An important piece of equipment speeds production while reducing costs
Rod Brakhage, owner of the Wheeldock company, believes in his ironworker. So much so that he says, “We abuse it a lot, really a lot. Knowing this, if the machine snaps in half some day, I’d replace it with another one just like it in a heartbeat. I wouldn’t even consider another competitor’s machine after the service we’ve gotten out of it.”
Brakhage’s journey from a tool and die maker building research hardware for a university’s college of engineering to an inventor who makes his own product is an interesting one. Along the way he learned a lot about manufacturing and how to save costs.
A unique product
“I invented a motorcycle wheel chock about eight years ago, received a patent on it and began manufacturing them,” he says. “Actually, the first year in business I outsourced the manufacturing and did the marketing. We sell a lot of them, and I decided to manufacture them myself the second year when I bought my first Scotchman Ironworker. Then we added to our product line several years later with a center stand for a Harley-Davidson motorcycle, which we sell worldwide through distributors, while we sell the wheel chock direct.”
In his product development, Brakhage needed to solve a couple of problems. One was to haul a motorcycle without compressing its suspension. The wheel chock he came up with allows a motorcycle to be moved without using any straps and without the suspension being compressed.
“It’s a completely different wheel chock than anything on the market. It’s easy for the motorcycle to get in and out of it. It locks from the backside of the front tire with a gas cylinder that has 260 pounds of force on a shoe that comes up and clamps from the back of the tire. There is zero setback. You can actually set the motorcycle’s front tire against a wall.
“When a short trailer or a pickup is used, the motorcycle can be placed all the way into the front of the bed. The chock works freestanding without being bolted down, and it comes with mounting hardware for a trailer. It’s a cool product, and I compete favorably with the Chinese in price while offering a lifetime warranty,” he mentions.
Brakhage knew that he needed an ironworker to produce his products. “We looked at several different ironworkers and had demonstrations on them. But I was somewhat familiar with the Scotchman equipment, because the company that I outsourced to for the first year of manufacturing had two of them, and they were already forming the parts on one.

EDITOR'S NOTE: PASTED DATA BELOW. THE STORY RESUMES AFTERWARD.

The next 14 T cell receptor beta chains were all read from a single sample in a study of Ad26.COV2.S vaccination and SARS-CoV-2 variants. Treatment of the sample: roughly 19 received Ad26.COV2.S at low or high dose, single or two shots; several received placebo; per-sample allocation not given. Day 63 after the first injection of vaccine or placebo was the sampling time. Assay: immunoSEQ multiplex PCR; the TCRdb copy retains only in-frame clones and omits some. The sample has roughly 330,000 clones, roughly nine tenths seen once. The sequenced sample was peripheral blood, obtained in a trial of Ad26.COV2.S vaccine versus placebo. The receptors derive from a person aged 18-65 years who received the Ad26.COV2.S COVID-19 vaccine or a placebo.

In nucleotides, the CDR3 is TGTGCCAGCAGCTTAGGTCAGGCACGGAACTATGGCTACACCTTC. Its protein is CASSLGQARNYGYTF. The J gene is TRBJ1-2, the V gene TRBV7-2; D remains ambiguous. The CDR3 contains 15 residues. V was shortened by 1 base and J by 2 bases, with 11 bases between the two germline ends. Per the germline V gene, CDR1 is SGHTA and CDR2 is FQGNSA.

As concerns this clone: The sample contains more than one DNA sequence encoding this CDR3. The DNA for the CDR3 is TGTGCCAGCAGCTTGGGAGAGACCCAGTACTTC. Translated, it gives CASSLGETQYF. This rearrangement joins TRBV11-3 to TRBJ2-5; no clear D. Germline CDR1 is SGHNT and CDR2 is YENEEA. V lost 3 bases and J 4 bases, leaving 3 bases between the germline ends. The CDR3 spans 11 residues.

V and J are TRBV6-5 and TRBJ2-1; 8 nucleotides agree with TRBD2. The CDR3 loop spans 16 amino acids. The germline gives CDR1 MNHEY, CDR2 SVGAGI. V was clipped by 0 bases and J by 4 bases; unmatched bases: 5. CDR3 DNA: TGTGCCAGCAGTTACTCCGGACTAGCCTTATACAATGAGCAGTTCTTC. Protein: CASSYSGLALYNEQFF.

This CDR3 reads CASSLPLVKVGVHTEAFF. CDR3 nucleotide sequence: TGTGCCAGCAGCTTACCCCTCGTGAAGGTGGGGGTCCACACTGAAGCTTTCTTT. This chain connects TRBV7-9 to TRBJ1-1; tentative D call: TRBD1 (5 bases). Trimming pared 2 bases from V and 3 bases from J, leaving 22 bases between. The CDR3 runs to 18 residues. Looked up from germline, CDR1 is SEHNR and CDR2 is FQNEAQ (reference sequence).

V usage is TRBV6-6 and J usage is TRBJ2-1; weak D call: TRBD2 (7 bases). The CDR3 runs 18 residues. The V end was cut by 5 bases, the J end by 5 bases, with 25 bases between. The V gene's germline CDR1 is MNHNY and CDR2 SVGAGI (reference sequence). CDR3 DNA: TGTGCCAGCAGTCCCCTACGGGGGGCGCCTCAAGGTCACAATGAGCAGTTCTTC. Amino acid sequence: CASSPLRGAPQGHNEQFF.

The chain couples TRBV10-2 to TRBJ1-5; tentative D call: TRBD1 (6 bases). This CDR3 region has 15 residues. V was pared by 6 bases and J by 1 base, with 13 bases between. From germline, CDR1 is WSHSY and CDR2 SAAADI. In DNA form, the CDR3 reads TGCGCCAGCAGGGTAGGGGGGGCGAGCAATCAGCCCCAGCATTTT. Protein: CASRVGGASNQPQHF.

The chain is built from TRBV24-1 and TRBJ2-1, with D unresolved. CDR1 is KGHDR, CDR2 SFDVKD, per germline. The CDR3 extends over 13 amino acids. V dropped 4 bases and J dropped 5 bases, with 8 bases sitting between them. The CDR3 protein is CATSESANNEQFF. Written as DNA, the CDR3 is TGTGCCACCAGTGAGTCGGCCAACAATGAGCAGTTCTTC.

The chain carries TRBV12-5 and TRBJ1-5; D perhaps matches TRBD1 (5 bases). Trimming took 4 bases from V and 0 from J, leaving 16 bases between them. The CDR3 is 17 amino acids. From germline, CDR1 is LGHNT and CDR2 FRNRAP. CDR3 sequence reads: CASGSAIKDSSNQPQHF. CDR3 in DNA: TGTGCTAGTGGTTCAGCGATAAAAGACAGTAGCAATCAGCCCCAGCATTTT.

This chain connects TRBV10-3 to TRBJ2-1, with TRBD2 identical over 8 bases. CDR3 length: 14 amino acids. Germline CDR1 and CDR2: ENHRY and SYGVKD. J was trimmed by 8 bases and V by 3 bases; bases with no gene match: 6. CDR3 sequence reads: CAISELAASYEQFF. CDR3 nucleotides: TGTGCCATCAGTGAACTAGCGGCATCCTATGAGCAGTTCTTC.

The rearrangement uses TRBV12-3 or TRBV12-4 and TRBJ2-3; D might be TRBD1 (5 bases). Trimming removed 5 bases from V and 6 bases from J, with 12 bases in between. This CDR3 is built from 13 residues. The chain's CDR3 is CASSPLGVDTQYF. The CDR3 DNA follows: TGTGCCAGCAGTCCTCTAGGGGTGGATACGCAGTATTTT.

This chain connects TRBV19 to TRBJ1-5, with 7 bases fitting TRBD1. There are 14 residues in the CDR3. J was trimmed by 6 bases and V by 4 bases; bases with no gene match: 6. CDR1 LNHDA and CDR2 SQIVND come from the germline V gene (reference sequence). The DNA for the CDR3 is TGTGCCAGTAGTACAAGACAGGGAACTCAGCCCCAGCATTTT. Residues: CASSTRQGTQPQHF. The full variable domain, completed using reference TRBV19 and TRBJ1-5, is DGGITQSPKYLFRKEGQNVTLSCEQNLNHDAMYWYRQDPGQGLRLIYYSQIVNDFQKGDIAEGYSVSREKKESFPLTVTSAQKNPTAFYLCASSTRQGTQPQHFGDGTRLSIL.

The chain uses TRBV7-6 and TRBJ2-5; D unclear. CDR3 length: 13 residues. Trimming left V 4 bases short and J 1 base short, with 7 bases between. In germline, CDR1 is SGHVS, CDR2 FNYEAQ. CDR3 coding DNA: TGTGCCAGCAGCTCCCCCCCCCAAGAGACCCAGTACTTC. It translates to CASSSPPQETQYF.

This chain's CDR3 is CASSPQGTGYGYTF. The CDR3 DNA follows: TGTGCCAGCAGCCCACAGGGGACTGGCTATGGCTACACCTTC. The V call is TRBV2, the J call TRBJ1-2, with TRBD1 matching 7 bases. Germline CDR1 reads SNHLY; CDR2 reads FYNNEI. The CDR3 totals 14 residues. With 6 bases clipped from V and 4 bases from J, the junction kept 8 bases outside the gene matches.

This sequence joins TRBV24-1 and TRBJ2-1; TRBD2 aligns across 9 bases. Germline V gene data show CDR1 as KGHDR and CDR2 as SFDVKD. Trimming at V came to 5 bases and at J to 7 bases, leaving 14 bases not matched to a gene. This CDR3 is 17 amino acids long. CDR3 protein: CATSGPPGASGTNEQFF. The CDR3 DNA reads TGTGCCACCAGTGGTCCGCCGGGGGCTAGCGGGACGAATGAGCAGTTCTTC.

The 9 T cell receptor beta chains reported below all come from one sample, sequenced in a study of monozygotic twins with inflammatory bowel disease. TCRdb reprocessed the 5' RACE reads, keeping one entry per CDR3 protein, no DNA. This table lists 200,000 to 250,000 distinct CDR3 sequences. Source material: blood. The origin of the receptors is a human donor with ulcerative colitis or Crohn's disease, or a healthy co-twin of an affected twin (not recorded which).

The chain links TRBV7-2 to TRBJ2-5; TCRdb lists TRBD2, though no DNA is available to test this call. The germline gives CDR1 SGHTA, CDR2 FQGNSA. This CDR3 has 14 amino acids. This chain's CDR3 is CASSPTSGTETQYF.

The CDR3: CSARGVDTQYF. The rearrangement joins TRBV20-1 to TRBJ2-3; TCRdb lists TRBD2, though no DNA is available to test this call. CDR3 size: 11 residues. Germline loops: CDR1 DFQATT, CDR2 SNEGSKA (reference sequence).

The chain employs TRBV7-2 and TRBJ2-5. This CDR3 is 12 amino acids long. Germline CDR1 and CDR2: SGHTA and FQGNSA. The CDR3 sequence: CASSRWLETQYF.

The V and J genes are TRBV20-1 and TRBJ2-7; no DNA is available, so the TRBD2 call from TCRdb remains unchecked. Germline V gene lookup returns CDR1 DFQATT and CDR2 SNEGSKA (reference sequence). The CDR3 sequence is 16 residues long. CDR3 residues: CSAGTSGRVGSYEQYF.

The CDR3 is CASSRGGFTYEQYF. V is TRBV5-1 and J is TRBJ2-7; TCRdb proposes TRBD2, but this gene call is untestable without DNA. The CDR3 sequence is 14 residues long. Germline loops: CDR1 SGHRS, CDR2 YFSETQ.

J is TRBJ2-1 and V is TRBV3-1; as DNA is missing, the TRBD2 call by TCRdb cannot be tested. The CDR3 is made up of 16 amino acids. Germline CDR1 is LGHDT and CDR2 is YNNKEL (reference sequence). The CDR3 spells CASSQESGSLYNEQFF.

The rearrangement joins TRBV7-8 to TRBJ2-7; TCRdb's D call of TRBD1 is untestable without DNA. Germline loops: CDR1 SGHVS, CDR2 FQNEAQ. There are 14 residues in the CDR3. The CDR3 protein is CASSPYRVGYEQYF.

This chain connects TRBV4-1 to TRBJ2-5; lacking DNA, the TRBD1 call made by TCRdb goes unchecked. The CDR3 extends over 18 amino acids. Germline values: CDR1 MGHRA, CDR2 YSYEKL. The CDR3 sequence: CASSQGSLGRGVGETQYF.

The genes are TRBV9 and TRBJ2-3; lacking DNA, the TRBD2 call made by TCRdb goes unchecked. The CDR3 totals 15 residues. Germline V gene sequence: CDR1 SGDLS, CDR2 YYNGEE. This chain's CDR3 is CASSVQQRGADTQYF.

“When I compared the features, and the way they work with their unique over arm and the ease of changing from a punching to a shearing operation and then to bending, there was no comparison as to whose machine was the best fit for my processes. Also the way that the over arm works on the Scotchman allows us to use our 12-in. brake die on it that’s used for 75 percent of our operations,” he mentions.
He adds, “The interesting thing about this ironworker is that we abuse it. Instead of setting the electronic stops, we use hard stops, because it’s faster for us, since we change jobs about every 30 minutes. So we run it until the hydraulic bypass valve opens, which is not recommended, but we do this to save time. So we abuse the snot out of it. But it’s been a real rock star for us.”
Although the ironworker can shear, Brakhage now has his material precut by a laser. But all the parts are punched and formed on the ironworker.
“A keyway is punched that’s pretty large, it doesn’t max out the equipment, but it works it pretty hard,” mentions Brakhage.
The thickest material they form or punch is 3/8 in. plate. Some parts are 9 in. wide by 3/8 in. thick that have a 35-degree bend in them.
Brakhage uses it in two areas of our shop. He has it sitting on a large heavy-duty dolly that allows him to unplug it and roll it over to another area. It sees a lot of duty throughout the shop, he says.
They’ve worn out the tips of dies and then welded them up and reshaped them to get the proper dimensions back. This is easy for Brakhage, with his tool and die maker background and plenty of experience with tooling.
He also mentions that the service from Scotchman has been great. “When we need replacement dies or little things that wear out, I call Alvin at Scotchman. He knows us and gets the parts that we need out that day. I’ve found that Scotchman’s service parts are high quality but inexpensive. I’m also dealing with an American company that for me, means an awful lot.
“They even supply me with a special key punch that is ground specifically for one of my operations. When I need them, Scotchman gets them to me within three days.”
Brakhage says that the Scotchman ironworker is everything that he thought it would be and then some, because producing his parts any other way would be very difficult.
As to the machine’s maintenance, Brakhage remarks, “We’ve only changed the hydraulic oil once in seven years. We’ve greased it, but that’s about the extent of the maintenance we do.
“Scotchman is a great company, and it’s somewhat of a no-brainer to be working with them.”
Scotchman Industries Inc.